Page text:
- 4. McGurn B, Deary IJ, Starr JM. Childhood cognitive ability and risk of late-onset Alzheimer and vascular dementia. Neurology. 2008;71:1051–6. pmid:18579804
- 5. Starr JM, Taylor MD, Hart CL, Smith GD, Whalley LJ, Hole DJ, et al. Childhood mental ability and blood pressure at midlife: Linking the Scottish Mental Survey 1932 and the Midspan studies. J Hypertens. 2004;22:893–7. pmid:15097227
- 6. Whalley LJ, Deary IJ. Longitudinal cohort study of childhood IQ and survival up to age 76. Br Med J. 2001;322:819.
- 7. Wrulich M, Brunner M, Stadler G, Schalke D, Keller U, Chmiel M, et al. Childhood intelligence and adult health: The mediating roles of education and socioeconomic status. Intelligence. 2013;41:490–500.
- 8. Rönnlund M, Sundström A, Nilsson LG. Interindividual differences in general cognitive ability from age 18 to age 65years are extremely stable and strongly associated with working memory capacity. Intelligence. 2015;53:59–64.
- 9. Schalke D, Brunner M, Geiser C, Preckel F, Keller U, Spengler M, et al. Stability and change in intelligence from age 12 to age 52: Results from the Luxembourg MAGRIP study. Dev Psychol. 2013;49:1529–43. pmid:23148935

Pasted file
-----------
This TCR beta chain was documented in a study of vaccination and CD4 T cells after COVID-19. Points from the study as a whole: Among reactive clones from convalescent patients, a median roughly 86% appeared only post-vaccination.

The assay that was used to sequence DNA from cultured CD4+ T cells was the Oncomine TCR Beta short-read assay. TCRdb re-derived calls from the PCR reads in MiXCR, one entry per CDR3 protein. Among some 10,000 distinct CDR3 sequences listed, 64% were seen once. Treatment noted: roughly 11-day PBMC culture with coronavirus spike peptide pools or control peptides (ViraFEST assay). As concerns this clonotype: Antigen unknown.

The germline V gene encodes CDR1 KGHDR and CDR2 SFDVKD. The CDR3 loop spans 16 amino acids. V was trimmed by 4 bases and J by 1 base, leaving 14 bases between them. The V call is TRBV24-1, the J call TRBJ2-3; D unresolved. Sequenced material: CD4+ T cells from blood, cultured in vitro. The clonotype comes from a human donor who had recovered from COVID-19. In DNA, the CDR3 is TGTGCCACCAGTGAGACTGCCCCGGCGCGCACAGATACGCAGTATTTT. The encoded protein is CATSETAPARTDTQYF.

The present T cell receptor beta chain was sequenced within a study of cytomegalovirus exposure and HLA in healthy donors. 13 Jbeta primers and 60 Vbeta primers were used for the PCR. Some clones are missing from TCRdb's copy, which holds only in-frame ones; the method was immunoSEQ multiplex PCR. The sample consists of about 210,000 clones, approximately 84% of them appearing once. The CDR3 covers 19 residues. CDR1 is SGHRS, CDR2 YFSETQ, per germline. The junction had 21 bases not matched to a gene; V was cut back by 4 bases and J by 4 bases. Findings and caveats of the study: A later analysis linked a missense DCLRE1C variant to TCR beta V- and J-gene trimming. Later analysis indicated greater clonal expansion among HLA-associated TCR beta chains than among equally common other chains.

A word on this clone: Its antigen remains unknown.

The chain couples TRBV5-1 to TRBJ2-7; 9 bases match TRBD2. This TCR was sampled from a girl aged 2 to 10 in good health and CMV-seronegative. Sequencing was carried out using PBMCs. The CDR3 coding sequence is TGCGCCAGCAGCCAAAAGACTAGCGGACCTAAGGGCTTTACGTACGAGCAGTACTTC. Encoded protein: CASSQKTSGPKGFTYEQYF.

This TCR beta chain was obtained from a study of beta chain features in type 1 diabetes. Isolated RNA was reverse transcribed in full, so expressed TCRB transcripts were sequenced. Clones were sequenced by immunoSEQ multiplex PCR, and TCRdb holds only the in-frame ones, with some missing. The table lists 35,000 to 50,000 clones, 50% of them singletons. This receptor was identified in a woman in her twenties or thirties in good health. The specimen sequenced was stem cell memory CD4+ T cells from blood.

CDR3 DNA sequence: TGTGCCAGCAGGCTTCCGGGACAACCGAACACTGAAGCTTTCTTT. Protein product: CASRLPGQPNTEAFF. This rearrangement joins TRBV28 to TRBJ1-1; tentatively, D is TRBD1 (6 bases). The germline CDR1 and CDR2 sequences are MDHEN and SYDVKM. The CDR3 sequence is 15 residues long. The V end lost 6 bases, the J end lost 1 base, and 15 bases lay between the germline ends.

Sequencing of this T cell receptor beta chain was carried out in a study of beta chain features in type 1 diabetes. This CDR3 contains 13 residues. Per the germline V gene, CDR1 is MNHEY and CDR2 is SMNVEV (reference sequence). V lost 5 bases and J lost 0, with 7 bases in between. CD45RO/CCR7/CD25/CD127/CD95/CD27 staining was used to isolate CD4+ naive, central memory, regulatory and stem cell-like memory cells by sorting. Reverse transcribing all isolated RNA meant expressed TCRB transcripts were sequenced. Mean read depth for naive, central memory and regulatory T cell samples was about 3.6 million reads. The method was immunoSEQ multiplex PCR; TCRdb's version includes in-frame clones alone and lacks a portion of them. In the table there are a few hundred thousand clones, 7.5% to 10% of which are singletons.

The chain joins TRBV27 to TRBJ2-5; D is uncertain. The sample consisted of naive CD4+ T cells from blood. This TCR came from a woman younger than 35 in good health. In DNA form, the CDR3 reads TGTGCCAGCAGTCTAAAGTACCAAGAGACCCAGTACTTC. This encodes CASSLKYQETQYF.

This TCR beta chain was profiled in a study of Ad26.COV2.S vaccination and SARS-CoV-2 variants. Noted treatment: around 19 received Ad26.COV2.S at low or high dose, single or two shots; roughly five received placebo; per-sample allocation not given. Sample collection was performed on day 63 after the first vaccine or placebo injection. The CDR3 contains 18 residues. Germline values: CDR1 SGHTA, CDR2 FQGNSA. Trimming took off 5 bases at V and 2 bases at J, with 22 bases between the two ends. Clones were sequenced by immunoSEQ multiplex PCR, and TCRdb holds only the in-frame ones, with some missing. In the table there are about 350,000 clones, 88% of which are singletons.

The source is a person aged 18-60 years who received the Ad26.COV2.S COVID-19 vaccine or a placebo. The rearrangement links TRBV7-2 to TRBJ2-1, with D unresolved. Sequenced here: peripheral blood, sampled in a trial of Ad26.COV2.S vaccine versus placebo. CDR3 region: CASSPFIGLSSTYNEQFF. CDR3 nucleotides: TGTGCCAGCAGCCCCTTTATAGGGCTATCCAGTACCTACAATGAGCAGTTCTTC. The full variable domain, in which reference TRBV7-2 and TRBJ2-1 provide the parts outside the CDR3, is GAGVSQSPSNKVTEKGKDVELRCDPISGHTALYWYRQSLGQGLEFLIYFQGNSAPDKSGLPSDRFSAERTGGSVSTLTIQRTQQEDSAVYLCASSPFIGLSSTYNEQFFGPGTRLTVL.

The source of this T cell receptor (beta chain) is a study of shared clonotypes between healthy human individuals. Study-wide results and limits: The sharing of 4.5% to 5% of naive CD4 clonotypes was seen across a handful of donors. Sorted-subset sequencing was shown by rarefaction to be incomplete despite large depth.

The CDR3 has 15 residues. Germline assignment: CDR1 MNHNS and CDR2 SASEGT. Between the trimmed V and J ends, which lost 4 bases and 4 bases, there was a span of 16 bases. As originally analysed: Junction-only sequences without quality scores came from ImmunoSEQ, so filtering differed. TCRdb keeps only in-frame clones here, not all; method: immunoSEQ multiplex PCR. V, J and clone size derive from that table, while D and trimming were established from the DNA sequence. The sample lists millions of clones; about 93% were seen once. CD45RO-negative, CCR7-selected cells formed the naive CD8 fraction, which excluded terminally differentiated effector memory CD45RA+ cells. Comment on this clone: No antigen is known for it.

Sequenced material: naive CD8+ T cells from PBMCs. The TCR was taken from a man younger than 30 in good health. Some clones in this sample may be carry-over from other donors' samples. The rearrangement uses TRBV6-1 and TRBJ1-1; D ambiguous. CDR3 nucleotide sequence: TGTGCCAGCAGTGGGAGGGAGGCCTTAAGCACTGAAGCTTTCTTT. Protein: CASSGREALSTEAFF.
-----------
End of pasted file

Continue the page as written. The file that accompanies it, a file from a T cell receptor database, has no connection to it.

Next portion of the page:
- 10. Deary I. The Stability of Intelligence From Childhood to Old Age. Curr Dir Psychol Sci. 2014;23:239–45.
- 11. Deary IJ, Brett CE. Predicting and retrodicting intelligence between childhood and old age in the 6-Day Sample of the Scottish Mental Survey 1947. Intelligence. 2015;50:1–9. pmid:26207078
- 12. McArdle J, Ferrer-Caja E, Hamagami F, Woodcock R. Comparative longitudinal structural analyses of the growth and decline of multiple intellectual abilities over the life span. Dev Psychol. 2002;38:115–42. pmid:11806695
- 13. Hutchens T. The Stability of I.Q. in Preschool Years: A Review. Reno, Nevada; 1991.
- 14. Schuerger JM, Witt AC. The temporal stability of individually tested intelligence. J Clin Psychol. 1989;45:294–302.
- 15. Schwartz EM, Elonen A. IQ and the Myth of Stability: A 16-year Longitudinal Study of Variations in Intelligence Test Performance. J Clin Psychol. 1975;31:687–94.
- 16. Sternberg RJ, Grigorenko E, Bundy DA. The Predictive Value of IQ. Merrill Palmer Q. 2001;47:1–41.
- 17. Sternberg R, Grigorenko E. The General Factor of Intelligence: How general is it? Sternberg R, Grigorenko E, editors. London: Lawrence Erlbaum Associates; 2002.